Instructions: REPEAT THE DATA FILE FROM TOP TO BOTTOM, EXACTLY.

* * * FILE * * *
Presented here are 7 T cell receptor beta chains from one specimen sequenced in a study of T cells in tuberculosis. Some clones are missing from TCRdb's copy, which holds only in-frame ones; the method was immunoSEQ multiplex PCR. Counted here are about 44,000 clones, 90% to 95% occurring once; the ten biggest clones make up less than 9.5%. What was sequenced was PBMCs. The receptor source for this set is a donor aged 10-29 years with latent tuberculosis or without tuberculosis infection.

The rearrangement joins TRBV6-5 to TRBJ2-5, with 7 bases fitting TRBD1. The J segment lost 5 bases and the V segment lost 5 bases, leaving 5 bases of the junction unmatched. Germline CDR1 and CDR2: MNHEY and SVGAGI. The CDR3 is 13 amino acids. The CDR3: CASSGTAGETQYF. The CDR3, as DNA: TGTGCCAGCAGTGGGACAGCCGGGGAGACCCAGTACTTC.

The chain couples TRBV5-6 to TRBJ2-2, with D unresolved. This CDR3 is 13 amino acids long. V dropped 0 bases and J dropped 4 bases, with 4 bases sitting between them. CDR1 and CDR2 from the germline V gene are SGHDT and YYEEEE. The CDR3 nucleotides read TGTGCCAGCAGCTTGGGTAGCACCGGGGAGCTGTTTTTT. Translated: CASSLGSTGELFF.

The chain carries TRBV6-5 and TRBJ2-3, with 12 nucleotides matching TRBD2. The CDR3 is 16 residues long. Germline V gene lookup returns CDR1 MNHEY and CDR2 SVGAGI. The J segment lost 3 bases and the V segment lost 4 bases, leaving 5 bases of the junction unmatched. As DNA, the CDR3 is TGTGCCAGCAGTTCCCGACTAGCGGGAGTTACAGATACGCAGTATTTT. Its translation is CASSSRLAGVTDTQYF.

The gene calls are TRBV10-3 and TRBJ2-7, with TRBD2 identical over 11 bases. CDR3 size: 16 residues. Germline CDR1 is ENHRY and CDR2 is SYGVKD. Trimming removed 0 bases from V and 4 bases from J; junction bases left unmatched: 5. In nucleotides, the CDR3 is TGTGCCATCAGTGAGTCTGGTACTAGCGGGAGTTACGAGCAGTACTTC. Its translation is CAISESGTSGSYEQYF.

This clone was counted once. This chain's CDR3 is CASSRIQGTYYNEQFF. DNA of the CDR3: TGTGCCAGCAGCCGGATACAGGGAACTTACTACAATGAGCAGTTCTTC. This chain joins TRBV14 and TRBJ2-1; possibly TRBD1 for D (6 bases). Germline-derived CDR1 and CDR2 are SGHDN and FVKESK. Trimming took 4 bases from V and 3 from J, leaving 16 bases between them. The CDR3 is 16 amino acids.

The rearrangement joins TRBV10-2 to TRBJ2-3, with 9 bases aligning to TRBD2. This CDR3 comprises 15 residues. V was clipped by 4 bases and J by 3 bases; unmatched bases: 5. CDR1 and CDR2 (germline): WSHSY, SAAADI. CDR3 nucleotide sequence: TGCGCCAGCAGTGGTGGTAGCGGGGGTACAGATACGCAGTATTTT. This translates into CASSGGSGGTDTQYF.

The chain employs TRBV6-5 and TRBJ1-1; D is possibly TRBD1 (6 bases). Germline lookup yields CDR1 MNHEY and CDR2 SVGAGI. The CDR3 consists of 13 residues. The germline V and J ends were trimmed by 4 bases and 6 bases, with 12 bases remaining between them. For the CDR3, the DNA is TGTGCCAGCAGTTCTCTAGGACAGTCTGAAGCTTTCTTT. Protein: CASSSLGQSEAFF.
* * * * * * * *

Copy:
Presented here are 7 T cell receptor beta chains from one specimen sequenced in a study of T cells in tuberculosis. Some clones are missing from TCRdb's copy, which holds only in-frame ones; the method was immunoSEQ multiplex PCR. Counted here are about 44,000 clones, 90% to 95% occurring once; the ten biggest clones make up less than 9.5%. What was sequenced was PBMCs. The receptor source for this set is a donor aged 10-29 years with latent tuberculosis or without tuberculosis infection.

The rearrangement joins TRBV6-5 to TRBJ2-5, with 7 bases fitting TRBD1. The J segment lost 5 bases and the V segment lost 5 bases, leaving 5 bases of the junction unmatched. Germline CDR1 and CDR2: MNHEY and SVGAGI. The CDR3 is 13 amino acids. The CDR3: CASSGTAGETQYF. The CDR3, as DNA: TGTGCCAGCAGTGGGACAGCCGGGGAGACCCAGTACTTC.

The chain couples TRBV5-6 to TRBJ2-2, with D unresolved. This CDR3 is 13 amino acids long. V dropped 0 bases and J dropped 4 bases, with 4 bases sitting between them. CDR1 and CDR2 from the germline V gene are SGHDT and YYEEEE. The CDR3 nucleotides read TGTGCCAGCAGCTTGGGTAGCACCGGGGAGCTGTTTTTT. Translated: CASSLGSTGELFF.

The chain carries TRBV6-5 and TRBJ2-3, with 12 nucleotides matching TRBD2. The CDR3 is 16 residues long. Germline V gene lookup returns CDR1 MNHEY and CDR2 SVGAGI. The J segment lost 3 bases and the V segment lost 4 bases, leaving 5 bases of the junction unmatched. As DNA, the CDR3 is TGTGCCAGCAGTTCCCGACTAGCGGGAGTTACAGATACGCAGTATTTT. Its translation is CASSSRLAGVTDTQYF.

The gene calls are TRBV10-3 and TRBJ2-7, with TRBD2 identical over 11 bases. CDR3 size: 16 residues. Germline CDR1 is ENHRY and CDR2 is SYGVKD. Trimming removed 0 bases from V and 4 bases from J; junction bases left unmatched: 5. In nucleotides, the CDR3 is TGTGCCATCAGTGAGTCTGGTACTAGCGGGAGTTACGAGCAGTACTTC. Its translation is CAISESGTSGSYEQYF.

This clone was counted once. This chain's CDR3 is CASSRIQGTYYNEQFF. DNA of the CDR3: TGTGCCAGCAGCCGGATACAGGGAACTTACTACAATGAGCAGTTCTTC. This chain joins TRBV14 and TRBJ2-1; possibly TRBD1 for D (6 bases). Germline-derived CDR1 and CDR2 are SGHDN and FVKESK. Trimming took 4 bases from V and 3 from J, leaving 16 bases between them. The CDR3 is 16 amino acids.

The rearrangement joins TRBV10-2 to TRBJ2-3, with 9 bases aligning to TRBD2. This CDR3 comprises 15 residues. V was clipped by 4 bases and J by 3 bases; unmatched bases: 5. CDR1 and CDR2 (germline): WSHSY, SAAADI. CDR3 nucleotide sequence: TGCGCCAGCAGTGGTGGTAGCGGGGGTACAGATACGCAGTATTTT. This translates into CASSGGSGGTDTQYF.

The chain employs TRBV6-5 and TRBJ1-1; D is possibly TRBD1 (6 bases). Germline lookup yields CDR1 MNHEY and CDR2 SVGAGI. The CDR3 consists of 13 residues. The germline V and J ends were trimmed by 4 bases and 6 bases, with 12 bases remaining between them. For the CDR3, the DNA is TGTGCCAGCAGTTCTCTAGGACAGTCTGAAGCTTTCTTT. Protein: CASSSLGQSEAFF.